The Polish-Lithuanian Commonwealth was for a long time one of the most powerful states in Europe. It was unique in Europe for its unusually large nobility – the szlachta – as well as for the fact that it was an elective monarchy in which the monarch was relatively powerless. This had its limitations, but the country’s true curse was its geography; it had no defensible frontiers and was surrounded by rising powers. Two of these powers would decide the course of Poland’s history for centuries. 

Along Poland’s western border, the Kingdom of Prussia became a major military power before later acting as the core of a united Germany. And on its eastern border, the Russian empire emerged from its Muscovite nucleus to become a Eurasian superpower. Russia slowly chipped away at Polish territory, developing an imperial ideology of “reuniting the lands of Rus” in the process to justify the need to conquer what are now Belarus and Ukraine, an idea Russian President Vladimir Putin has consciously evoked to justify his aggression in Ukraine.  

By the late 18th century, the Commonwealth was weakened to the point that it could not resist its partition by Prussia, Russia, and Austria. One final attempt was made by the Polish statesman and hero of the American Revolutionary War Tadeusz Kościuszko to save the country in 1794 through an armed uprising, but after being defeated in the field by the Russian Army, he is apocryphally quoted as having said, “Finis Poloniae” – “The end of Poland.”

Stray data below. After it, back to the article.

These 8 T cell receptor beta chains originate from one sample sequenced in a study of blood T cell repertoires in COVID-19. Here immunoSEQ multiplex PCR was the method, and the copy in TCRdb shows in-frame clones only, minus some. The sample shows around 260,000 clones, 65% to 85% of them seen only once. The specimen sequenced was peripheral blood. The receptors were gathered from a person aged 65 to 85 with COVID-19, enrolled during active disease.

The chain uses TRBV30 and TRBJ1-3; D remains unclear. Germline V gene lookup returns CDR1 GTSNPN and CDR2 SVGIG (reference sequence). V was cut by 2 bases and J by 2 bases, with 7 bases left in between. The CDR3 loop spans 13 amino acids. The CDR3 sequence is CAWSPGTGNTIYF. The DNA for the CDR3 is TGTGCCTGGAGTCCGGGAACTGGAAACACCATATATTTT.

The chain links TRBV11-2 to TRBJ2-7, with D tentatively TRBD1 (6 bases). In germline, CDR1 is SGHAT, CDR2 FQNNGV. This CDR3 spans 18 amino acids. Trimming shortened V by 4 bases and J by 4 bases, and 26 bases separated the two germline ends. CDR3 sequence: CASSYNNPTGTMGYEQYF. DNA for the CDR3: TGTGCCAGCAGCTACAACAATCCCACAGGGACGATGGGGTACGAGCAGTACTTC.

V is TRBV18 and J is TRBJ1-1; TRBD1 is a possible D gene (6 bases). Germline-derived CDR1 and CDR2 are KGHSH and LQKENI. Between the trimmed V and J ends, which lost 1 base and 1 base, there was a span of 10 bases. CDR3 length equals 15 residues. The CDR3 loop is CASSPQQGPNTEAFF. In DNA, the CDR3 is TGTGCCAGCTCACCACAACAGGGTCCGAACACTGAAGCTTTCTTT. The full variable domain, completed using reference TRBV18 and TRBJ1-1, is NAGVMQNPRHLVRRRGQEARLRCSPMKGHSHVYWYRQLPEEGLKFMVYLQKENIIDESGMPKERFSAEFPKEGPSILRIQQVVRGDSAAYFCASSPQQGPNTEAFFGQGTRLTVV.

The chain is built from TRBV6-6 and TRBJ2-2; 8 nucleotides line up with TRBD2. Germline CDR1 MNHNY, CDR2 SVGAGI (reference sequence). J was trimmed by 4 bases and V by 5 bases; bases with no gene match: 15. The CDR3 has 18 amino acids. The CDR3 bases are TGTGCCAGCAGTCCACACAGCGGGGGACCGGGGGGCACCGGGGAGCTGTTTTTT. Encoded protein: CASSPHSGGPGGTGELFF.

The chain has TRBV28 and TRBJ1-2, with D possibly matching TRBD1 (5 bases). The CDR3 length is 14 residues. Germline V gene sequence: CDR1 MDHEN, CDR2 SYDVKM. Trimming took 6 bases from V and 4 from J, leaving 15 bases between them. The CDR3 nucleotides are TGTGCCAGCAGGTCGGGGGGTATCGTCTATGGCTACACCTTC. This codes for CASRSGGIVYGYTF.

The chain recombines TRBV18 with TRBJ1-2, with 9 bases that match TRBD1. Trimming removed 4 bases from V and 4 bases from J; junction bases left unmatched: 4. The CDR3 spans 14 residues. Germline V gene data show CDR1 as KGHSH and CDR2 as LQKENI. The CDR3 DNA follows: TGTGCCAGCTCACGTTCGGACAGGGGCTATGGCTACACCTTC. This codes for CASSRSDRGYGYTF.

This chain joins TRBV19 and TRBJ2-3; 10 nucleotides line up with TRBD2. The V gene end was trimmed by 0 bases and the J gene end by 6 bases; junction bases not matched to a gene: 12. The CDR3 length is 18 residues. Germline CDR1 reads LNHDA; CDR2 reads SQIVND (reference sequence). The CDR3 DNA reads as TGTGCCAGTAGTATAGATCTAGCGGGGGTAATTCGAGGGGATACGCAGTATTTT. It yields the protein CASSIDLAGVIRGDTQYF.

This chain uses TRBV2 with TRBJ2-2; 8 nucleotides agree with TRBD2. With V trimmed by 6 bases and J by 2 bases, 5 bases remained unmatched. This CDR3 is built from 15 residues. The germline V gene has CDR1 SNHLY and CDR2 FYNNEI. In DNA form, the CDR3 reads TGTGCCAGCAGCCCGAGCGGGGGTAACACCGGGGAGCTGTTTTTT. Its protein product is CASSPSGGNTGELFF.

The loss of Polish statehood and the accompanying suppression of Polish culture has left a deep imprint on Polish politics. Poles fought several doomed insurrections in the 19th century, taking up the idea of Poland as a “Christ of Europe” for their messianic national suffering. 

The collapse of all three empires that had partitioned Poland in 1795 due World War I paved the way for Poland to carve a state out of the chaotic postwar settlement. Its eastern border was not set, however, and it took defeating the Soviet Union in the Polish-Soviet War to secure independence. What Poland failed to achieve was what its leader and “father of the nation” Józef Piłsudski wanted: a revival of the Polish-Lithuanian Commonwealth. 

Intermarium and Prometheism 

Piłsudski recognized that a Poland limited in its statehood and alliances to only Poland was vulnerable to the same partition between Moscow and Berlin that had erased it from the map in the first place. His two-fold solution would define Polish geopolitical thinking in the interwar years.  

First, he wanted to strengthen Poland’s geopolitical position by creating an “Intermarium” federation of the small and weak Central European states that were stuck between Germany and Russia. This was not so much a concrete plan as a vague concept, and one that was never really pursued in earnest. Second, he wanted to weaken the position of the country’s principal potential adversary, the Soviet Union. This would be done by supporting the independence movements of non-Russian subject peoples and dismembering the Russian empire in its Soviet form, a policy known as “Prometheism.” Piłsudski’s vague plans not only failed but backfired, as Polish relations with neighboring peoples soured after his government’s Polonizing policies toward national minorities and Polish annexation of Vilnius, which was claimed by Lithuania.